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Have you heard of sprouting? Maybe you’re already a master, but if you’re like me a little sprouting 101 is always needed when getting my nutrition learn on.
What is sprouting?
Soaking and sprouting grains, nuts, seeds and legumes is ideal for anyone consuming them. Sprouting 1) activates enzymes 2)increases nutrient content 3) neutralizes phytic acid, an anti-nutrient that binds to mineral content making them more easily absorbed. Sprouting increases the vitamin B and protein content, while decreasing the starches, making it lower glycemic and more ideal for those with blood sugar issues, such as diabetics. Soaking and sprouting are an easy way to incorporate more wholesomeness into our whole food diet.
How to Sprout:
1. Start with clean grain, so take care in sorting through it to make sure all pebbles and grains with poor appearance are adequately removed.
2. Rinse grains thoroughly.
3. Add grain to a ceramic or stainless steel crock, pouring filtered water over the grain until the grain is completely submersed under several inches of water.
4. Soak the grains overnight in warm water.
5. In the morning, pour the grains into a fine mesh sieve and rinse them well.
6. Throughout the day, rinse the grains multiple times taking care to stir them so all grains are rinsed evenly.
7. Continue rinsing the grains for two to three days until the grains have sprouted to your liking.
8. Rinse the grains one last time, drain them and either refrigerate them or dehydrate them to grind into flour.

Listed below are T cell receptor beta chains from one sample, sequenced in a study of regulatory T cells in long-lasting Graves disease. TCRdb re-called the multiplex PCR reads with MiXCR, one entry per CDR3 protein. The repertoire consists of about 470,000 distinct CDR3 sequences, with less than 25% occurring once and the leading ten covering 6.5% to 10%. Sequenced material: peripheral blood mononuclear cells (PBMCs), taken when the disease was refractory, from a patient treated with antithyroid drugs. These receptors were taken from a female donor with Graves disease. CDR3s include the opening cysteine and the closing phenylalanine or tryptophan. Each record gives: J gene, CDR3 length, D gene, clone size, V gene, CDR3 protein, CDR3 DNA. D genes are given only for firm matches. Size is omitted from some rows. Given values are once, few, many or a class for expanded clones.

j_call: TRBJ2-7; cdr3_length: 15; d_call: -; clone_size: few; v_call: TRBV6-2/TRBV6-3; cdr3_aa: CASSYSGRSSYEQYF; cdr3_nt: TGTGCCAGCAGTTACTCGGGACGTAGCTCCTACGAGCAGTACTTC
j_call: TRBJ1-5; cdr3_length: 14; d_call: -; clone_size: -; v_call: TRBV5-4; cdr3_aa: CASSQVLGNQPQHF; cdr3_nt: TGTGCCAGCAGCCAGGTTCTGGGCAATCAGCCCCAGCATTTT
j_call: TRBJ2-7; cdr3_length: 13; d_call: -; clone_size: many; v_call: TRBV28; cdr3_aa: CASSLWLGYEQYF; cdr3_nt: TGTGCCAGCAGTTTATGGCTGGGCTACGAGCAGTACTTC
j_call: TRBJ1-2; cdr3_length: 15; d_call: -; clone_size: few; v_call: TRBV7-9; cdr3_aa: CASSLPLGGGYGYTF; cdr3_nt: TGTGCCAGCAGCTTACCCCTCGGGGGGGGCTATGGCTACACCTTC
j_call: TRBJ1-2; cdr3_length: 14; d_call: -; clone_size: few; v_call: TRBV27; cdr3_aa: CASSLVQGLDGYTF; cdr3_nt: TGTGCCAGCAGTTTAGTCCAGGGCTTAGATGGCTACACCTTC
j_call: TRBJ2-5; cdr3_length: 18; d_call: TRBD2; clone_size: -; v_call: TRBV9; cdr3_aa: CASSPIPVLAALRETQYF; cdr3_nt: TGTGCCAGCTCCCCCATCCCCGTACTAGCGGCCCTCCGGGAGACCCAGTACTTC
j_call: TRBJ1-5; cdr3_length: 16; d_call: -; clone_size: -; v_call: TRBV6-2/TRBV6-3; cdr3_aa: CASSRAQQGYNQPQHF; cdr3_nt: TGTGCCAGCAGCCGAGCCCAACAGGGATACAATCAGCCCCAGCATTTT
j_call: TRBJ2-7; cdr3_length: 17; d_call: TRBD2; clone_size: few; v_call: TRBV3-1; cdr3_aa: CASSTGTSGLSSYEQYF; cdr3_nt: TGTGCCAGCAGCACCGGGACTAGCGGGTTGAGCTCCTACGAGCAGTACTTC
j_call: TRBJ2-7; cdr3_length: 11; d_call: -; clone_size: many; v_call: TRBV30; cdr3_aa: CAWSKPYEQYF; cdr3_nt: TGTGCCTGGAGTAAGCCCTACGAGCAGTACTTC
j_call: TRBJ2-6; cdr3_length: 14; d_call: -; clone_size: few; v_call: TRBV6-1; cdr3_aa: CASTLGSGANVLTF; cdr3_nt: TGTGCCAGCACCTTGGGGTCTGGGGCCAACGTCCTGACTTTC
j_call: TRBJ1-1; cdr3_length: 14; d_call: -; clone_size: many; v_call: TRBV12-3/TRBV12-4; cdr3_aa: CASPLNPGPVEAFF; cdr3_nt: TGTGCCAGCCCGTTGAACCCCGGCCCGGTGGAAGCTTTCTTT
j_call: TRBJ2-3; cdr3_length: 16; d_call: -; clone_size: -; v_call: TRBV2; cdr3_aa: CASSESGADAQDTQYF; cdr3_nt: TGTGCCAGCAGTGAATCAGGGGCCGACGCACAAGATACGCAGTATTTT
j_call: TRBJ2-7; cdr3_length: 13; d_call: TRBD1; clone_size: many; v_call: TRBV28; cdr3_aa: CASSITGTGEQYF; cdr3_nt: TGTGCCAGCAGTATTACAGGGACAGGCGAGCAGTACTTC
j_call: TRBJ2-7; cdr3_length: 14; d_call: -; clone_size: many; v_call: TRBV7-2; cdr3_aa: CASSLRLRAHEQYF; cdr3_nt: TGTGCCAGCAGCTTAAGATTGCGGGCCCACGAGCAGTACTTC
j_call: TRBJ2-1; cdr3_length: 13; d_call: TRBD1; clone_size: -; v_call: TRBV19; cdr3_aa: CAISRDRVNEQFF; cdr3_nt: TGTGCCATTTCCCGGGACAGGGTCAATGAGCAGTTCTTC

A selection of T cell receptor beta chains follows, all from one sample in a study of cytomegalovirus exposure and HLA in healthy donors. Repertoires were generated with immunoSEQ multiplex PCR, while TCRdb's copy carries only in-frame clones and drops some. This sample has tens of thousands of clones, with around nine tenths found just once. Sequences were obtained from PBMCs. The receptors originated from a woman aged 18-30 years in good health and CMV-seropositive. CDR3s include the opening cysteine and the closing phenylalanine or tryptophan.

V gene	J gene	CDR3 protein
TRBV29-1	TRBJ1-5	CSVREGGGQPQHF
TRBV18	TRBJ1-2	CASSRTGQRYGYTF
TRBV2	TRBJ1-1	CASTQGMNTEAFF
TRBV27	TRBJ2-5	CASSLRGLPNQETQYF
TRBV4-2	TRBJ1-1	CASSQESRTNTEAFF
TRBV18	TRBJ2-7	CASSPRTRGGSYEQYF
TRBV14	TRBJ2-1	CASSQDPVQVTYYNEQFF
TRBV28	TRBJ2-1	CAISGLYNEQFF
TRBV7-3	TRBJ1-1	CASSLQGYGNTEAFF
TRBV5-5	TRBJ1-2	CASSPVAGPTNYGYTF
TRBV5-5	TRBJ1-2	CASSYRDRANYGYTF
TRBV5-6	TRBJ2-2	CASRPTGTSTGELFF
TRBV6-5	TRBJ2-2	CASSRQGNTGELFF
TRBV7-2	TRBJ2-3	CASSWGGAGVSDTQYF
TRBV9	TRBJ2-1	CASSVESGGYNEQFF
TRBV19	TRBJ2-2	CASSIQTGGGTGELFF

When using your grains, it’s important to remember that cooking them does destroy some of the nutrient content, but they’re still far easier to digest. That said, I recommend that my clients soak all grains, nuts, seeds and legumes (except quinoa, buckwheat and lentils) for at least 15 minutes before cooking. Just soaking your grains greatly decreases the anti-nutrients I described above, again making them far more digestible. I also recommend buying sprouted grains, lentils, etc whenever possible. Ezekiel makes great sprouted bread, tortillas and cereals. TruRoots makes many wonderful organic sprouted grains and legumes as well. Good On Ya Bars are made with sprouted grains and are my favorite bar.
Have you tried soaking or sprouting? Do you have a favorite sprouted brand? Please comment below and share this article!
Source: Nourishing Traditions
Melissa Schollaert is a Holistic Health & Nutrition Counselor and founder of Real Nutritious Living. Helping others achieve their health goals to attain their healthiest, happiest life is her greatest ambition.